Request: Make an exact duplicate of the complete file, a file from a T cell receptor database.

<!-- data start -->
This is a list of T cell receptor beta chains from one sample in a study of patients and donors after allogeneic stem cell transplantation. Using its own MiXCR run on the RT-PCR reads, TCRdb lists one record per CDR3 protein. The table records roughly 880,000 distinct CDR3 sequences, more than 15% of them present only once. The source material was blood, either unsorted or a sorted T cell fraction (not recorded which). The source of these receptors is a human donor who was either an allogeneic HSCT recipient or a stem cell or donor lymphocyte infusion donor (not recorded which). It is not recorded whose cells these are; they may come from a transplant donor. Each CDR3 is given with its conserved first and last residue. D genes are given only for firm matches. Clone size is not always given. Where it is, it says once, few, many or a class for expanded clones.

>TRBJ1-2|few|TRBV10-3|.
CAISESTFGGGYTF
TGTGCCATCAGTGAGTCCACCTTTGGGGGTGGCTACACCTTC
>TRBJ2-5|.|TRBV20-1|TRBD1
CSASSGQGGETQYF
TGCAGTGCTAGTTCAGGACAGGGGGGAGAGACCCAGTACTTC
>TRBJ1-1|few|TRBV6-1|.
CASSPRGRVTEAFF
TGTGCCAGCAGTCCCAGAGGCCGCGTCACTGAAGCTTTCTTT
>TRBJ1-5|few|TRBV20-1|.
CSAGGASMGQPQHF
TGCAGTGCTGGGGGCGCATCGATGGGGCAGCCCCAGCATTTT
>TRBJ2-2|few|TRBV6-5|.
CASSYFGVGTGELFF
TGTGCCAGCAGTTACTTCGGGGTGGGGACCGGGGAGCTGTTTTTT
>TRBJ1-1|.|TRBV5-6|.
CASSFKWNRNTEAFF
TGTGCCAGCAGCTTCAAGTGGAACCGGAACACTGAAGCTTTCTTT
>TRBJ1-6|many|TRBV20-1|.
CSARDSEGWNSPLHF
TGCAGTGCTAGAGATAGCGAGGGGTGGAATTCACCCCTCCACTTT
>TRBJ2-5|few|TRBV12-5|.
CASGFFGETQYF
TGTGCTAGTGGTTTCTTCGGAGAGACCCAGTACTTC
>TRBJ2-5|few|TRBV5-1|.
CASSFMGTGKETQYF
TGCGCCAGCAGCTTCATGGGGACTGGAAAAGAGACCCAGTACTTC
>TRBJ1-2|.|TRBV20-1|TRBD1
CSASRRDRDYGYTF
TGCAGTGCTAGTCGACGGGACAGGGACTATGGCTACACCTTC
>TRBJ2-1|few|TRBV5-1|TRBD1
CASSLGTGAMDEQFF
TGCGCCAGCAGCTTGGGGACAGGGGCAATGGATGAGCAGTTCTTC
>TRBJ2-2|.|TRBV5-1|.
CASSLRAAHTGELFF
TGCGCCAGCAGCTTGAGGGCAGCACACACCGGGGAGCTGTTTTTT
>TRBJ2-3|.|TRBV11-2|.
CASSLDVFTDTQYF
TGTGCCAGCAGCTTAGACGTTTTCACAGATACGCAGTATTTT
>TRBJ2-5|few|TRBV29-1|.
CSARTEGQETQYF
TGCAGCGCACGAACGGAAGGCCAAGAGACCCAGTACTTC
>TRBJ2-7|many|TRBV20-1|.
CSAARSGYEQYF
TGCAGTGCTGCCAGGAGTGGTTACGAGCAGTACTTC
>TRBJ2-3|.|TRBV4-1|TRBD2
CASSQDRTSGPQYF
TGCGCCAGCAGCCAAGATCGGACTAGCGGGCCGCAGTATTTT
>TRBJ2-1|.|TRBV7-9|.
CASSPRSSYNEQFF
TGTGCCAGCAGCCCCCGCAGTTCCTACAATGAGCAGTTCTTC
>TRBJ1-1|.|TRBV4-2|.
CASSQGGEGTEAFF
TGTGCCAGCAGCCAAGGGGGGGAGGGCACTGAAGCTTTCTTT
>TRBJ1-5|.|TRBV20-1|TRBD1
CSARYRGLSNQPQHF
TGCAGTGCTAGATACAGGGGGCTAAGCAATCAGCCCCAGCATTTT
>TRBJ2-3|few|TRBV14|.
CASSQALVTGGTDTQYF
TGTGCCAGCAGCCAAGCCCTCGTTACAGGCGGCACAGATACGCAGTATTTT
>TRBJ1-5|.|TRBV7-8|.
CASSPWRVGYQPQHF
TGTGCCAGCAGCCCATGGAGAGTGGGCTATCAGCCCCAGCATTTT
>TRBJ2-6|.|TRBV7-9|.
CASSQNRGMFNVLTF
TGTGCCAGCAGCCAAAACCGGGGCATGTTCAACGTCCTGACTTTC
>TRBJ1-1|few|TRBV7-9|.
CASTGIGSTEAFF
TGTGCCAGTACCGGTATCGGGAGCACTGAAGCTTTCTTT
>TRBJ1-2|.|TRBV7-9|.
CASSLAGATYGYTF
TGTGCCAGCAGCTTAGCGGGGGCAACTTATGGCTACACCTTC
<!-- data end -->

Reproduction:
This is a list of T cell receptor beta chains from one sample in a study of patients and donors after allogeneic stem cell transplantation. Using its own MiXCR run on the RT-PCR reads, TCRdb lists one record per CDR3 protein. The table records roughly 880,000 distinct CDR3 sequences, more than 15% of them present only once. The source material was blood, either unsorted or a sorted T cell fraction (not recorded which). The source of these receptors is a human donor who was either an allogeneic HSCT recipient or a stem cell or donor lymphocyte infusion donor (not recorded which). It is not recorded whose cells these are; they may come from a transplant donor. Each CDR3 is given with its conserved first and last residue. D genes are given only for firm matches. Clone size is not always given. Where it is, it says once, few, many or a class for expanded clones.

>TRBJ1-2|few|TRBV10-3|.
CAISESTFGGGYTF
TGTGCCATCAGTGAGTCCACCTTTGGGGGTGGCTACACCTTC
>TRBJ2-5|.|TRBV20-1|TRBD1
CSASSGQGGETQYF
TGCAGTGCTAGTTCAGGACAGGGGGGAGAGACCCAGTACTTC
>TRBJ1-1|few|TRBV6-1|.
CASSPRGRVTEAFF
TGTGCCAGCAGTCCCAGAGGCCGCGTCACTGAAGCTTTCTTT
>TRBJ1-5|few|TRBV20-1|.
CSAGGASMGQPQHF
TGCAGTGCTGGGGGCGCATCGATGGGGCAGCCCCAGCATTTT
>TRBJ2-2|few|TRBV6-5|.
CASSYFGVGTGELFF
TGTGCCAGCAGTTACTTCGGGGTGGGGACCGGGGAGCTGTTTTTT
>TRBJ1-1|.|TRBV5-6|.
CASSFKWNRNTEAFF
TGTGCCAGCAGCTTCAAGTGGAACCGGAACACTGAAGCTTTCTTT
>TRBJ1-6|many|TRBV20-1|.
CSARDSEGWNSPLHF
TGCAGTGCTAGAGATAGCGAGGGGTGGAATTCACCCCTCCACTTT
>TRBJ2-5|few|TRBV12-5|.
CASGFFGETQYF
TGTGCTAGTGGTTTCTTCGGAGAGACCCAGTACTTC
>TRBJ2-5|few|TRBV5-1|.
CASSFMGTGKETQYF
TGCGCCAGCAGCTTCATGGGGACTGGAAAAGAGACCCAGTACTTC
>TRBJ1-2|.|TRBV20-1|TRBD1
CSASRRDRDYGYTF
TGCAGTGCTAGTCGACGGGACAGGGACTATGGCTACACCTTC
>TRBJ2-1|few|TRBV5-1|TRBD1
CASSLGTGAMDEQFF
TGCGCCAGCAGCTTGGGGACAGGGGCAATGGATGAGCAGTTCTTC
>TRBJ2-2|.|TRBV5-1|.
CASSLRAAHTGELFF
TGCGCCAGCAGCTTGAGGGCAGCACACACCGGGGAGCTGTTTTTT
>TRBJ2-3|.|TRBV11-2|.
CASSLDVFTDTQYF
TGTGCCAGCAGCTTAGACGTTTTCACAGATACGCAGTATTTT
>TRBJ2-5|few|TRBV29-1|.
CSARTEGQETQYF
TGCAGCGCACGAACGGAAGGCCAAGAGACCCAGTACTTC
>TRBJ2-7|many|TRBV20-1|.
CSAARSGYEQYF
TGCAGTGCTGCCAGGAGTGGTTACGAGCAGTACTTC
>TRBJ2-3|.|TRBV4-1|TRBD2
CASSQDRTSGPQYF
TGCGCCAGCAGCCAAGATCGGACTAGCGGGCCGCAGTATTTT
>TRBJ2-1|.|TRBV7-9|.
CASSPRSSYNEQFF
TGTGCCAGCAGCCCCCGCAGTTCCTACAATGAGCAGTTCTTC
>TRBJ1-1|.|TRBV4-2|.
CASSQGGEGTEAFF
TGTGCCAGCAGCCAAGGGGGGGAGGGCACTGAAGCTTTCTTT
>TRBJ1-5|.|TRBV20-1|TRBD1
CSARYRGLSNQPQHF
TGCAGTGCTAGATACAGGGGGCTAAGCAATCAGCCCCAGCATTTT
>TRBJ2-3|few|TRBV14|.
CASSQALVTGGTDTQYF
TGTGCCAGCAGCCAAGCCCTCGTTACAGGCGGCACAGATACGCAGTATTTT
>TRBJ1-5|.|TRBV7-8|.
CASSPWRVGYQPQHF
TGTGCCAGCAGCCCATGGAGAGTGGGCTATCAGCCCCAGCATTTT
>TRBJ2-6|.|TRBV7-9|.
CASSQNRGMFNVLTF
TGTGCCAGCAGCCAAAACCGGGGCATGTTCAACGTCCTGACTTTC
>TRBJ1-1|few|TRBV7-9|.
CASTGIGSTEAFF
TGTGCCAGTACCGGTATCGGGAGCACTGAAGCTTTCTTT
>TRBJ1-2|.|TRBV7-9|.
CASSLAGATYGYTF
TGTGCCAGCAGCTTAGCGGGGGCAACTTATGGCTACACCTTC